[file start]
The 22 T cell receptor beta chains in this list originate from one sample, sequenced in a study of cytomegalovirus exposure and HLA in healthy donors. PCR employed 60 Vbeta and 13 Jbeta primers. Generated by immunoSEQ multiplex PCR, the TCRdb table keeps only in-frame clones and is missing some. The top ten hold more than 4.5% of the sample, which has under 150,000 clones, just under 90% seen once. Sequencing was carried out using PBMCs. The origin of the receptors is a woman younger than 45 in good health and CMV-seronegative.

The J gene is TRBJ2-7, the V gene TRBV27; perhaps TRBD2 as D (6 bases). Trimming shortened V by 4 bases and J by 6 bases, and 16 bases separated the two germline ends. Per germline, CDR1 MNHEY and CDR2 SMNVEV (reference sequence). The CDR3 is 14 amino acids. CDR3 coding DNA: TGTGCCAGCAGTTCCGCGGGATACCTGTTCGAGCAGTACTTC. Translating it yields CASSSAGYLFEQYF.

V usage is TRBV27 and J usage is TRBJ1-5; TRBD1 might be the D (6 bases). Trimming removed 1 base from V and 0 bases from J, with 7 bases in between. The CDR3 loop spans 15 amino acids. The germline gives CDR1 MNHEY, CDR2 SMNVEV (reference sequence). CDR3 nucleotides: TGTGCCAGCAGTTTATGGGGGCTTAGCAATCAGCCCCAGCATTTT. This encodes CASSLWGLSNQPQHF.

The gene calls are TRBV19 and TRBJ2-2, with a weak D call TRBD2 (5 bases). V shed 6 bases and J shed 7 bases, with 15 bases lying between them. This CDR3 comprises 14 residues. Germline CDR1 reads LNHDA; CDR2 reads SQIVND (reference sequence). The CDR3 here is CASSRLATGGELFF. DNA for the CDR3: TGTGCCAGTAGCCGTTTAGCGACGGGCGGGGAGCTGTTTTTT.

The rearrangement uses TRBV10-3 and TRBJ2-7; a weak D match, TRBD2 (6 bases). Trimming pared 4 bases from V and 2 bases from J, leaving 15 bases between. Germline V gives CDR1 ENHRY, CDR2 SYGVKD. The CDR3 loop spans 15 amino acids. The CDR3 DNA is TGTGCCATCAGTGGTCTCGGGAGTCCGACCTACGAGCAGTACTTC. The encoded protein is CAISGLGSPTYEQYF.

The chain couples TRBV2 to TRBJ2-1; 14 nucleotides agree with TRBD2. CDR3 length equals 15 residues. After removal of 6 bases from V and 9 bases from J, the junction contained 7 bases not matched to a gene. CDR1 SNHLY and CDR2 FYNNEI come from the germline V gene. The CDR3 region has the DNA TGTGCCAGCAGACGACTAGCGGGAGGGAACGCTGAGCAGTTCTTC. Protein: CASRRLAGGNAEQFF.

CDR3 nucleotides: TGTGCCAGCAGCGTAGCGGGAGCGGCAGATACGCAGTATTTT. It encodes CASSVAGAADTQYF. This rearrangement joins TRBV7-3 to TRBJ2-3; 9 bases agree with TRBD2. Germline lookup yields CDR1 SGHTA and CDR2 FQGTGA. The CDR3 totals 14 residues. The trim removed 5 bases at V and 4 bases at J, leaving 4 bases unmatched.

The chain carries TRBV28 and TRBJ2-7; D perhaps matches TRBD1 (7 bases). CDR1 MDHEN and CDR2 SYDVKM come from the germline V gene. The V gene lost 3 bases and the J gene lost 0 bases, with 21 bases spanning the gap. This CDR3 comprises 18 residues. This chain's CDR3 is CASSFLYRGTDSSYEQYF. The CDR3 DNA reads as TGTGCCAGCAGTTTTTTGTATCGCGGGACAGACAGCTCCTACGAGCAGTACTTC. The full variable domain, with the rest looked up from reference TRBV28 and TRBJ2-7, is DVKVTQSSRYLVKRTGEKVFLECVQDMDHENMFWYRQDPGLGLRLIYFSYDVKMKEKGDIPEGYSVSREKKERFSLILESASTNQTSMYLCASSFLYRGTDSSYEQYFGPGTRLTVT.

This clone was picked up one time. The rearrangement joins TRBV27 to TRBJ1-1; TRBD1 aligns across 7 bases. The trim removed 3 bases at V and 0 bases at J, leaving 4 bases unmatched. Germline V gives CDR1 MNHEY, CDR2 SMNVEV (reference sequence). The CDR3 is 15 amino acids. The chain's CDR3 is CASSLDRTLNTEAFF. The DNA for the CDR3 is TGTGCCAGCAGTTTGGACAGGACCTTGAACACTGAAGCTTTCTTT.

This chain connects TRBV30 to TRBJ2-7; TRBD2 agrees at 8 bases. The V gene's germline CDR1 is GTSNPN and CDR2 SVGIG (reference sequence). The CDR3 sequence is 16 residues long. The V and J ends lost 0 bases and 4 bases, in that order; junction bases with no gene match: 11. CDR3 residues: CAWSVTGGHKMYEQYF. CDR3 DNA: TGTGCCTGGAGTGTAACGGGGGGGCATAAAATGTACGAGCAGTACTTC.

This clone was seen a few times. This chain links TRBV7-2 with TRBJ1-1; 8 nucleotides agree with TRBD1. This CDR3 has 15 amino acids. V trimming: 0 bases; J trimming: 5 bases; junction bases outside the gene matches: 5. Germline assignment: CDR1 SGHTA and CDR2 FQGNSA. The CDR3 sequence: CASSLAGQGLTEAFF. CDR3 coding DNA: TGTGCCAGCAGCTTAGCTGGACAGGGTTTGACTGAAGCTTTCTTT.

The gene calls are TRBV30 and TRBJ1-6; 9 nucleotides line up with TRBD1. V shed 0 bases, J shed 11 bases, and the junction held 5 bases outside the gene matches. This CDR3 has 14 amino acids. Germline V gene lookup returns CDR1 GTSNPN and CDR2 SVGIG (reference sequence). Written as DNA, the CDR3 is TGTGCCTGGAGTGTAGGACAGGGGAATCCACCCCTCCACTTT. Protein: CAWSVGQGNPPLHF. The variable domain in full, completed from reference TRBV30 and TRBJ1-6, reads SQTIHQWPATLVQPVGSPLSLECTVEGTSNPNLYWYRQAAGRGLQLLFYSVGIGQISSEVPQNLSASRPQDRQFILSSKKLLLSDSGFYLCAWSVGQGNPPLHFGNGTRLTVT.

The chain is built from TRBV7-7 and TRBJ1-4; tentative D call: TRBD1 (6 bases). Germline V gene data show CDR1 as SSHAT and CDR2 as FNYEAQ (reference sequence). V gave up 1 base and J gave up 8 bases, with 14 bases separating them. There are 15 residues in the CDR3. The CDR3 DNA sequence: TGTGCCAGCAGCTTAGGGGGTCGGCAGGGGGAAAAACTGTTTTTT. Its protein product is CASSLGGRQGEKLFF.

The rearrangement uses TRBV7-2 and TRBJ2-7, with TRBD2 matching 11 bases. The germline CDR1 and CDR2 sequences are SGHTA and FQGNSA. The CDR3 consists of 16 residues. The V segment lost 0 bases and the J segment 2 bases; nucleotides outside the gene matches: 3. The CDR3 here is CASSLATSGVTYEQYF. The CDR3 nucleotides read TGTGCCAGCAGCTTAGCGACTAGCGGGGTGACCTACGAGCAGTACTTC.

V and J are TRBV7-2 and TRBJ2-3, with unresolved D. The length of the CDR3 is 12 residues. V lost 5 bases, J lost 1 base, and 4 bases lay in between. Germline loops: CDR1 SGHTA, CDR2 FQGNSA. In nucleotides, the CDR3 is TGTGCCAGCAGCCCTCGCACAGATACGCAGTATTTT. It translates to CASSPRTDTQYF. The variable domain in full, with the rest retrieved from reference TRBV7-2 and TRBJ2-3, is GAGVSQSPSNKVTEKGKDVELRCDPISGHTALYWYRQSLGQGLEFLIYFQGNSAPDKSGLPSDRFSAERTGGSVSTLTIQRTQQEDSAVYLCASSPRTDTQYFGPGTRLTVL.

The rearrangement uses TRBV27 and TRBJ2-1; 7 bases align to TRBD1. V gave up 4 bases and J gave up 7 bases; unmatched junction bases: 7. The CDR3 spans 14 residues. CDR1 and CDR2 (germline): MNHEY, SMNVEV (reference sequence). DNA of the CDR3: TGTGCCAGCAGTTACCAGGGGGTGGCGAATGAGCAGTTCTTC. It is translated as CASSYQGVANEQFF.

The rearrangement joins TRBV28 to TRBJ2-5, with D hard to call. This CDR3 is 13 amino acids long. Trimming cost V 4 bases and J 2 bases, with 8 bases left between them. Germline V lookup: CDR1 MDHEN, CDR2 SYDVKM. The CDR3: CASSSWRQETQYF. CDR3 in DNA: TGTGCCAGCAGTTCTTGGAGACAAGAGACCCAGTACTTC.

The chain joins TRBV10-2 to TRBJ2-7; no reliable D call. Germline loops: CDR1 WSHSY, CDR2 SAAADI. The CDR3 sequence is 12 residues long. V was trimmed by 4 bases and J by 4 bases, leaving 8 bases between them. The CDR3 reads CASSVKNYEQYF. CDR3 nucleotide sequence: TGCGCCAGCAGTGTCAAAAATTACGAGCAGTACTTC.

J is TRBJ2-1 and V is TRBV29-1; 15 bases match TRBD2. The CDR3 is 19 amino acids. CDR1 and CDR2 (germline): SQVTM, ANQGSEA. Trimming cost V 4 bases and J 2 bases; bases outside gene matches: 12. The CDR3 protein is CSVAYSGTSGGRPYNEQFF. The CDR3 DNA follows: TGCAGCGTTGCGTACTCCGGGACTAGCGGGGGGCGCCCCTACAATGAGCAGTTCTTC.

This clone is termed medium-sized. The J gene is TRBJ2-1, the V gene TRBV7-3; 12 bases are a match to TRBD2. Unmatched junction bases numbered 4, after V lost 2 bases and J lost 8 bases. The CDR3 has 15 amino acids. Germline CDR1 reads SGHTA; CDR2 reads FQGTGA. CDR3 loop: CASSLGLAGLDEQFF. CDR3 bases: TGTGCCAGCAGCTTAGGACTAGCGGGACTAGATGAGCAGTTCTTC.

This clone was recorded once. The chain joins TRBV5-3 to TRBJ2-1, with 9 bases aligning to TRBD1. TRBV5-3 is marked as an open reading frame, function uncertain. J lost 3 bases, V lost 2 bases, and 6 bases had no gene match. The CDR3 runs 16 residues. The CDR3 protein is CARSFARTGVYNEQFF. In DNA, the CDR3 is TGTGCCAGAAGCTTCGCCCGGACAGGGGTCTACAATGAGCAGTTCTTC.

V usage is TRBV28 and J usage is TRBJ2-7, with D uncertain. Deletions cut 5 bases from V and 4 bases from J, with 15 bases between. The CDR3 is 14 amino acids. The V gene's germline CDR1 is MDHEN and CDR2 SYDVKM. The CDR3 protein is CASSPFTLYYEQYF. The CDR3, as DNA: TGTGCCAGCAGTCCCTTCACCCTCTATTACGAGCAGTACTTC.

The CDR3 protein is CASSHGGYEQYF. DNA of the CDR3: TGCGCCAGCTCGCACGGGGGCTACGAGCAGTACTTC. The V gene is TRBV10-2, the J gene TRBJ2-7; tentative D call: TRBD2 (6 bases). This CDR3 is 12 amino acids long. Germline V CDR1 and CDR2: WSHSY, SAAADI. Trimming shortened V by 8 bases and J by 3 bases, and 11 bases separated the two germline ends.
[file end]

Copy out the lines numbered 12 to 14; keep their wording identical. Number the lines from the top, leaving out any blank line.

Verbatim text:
The gene calls are TRBV30 and TRBJ1-6; 9 nucleotides line up with TRBD1. V shed 0 bases, J shed 11 bases, and the junction held 5 bases outside the gene matches. This CDR3 has 14 amino acids. Germline V gene lookup returns CDR1 GTSNPN and CDR2 SVGIG (reference sequence). Written as DNA, the CDR3 is TGTGCCTGGAGTGTAGGACAGGGGAATCCACCCCTCCACTTT. Protein: CAWSVGQGNPPLHF. The variable domain in full, completed from reference TRBV30 and TRBJ1-6, reads SQTIHQWPATLVQPVGSPLSLECTVEGTSNPNLYWYRQAAGRGLQLLFYSVGIGQISSEVPQNLSASRPQDRQFILSSKKLLLSDSGFYLCAWSVGQGNPPLHFGNGTRLTVT.

The chain is built from TRBV7-7 and TRBJ1-4; tentative D call: TRBD1 (6 bases). Germline V gene data show CDR1 as SSHAT and CDR2 as FNYEAQ (reference sequence). V gave up 1 base and J gave up 8 bases, with 14 bases separating them. There are 15 residues in the CDR3. The CDR3 DNA sequence: TGTGCCAGCAGCTTAGGGGGTCGGCAGGGGGAAAAACTGTTTTTT. Its protein product is CASSLGGRQGEKLFF.

The rearrangement uses TRBV7-2 and TRBJ2-7, with TRBD2 matching 11 bases. The germline CDR1 and CDR2 sequences are SGHTA and FQGNSA. The CDR3 consists of 16 residues. The V segment lost 0 bases and the J segment 2 bases; nucleotides outside the gene matches: 3. The CDR3 here is CASSLATSGVTYEQYF. The CDR3 nucleotides read TGTGCCAGCAGCTTAGCGACTAGCGGGGTGACCTACGAGCAGTACTTC.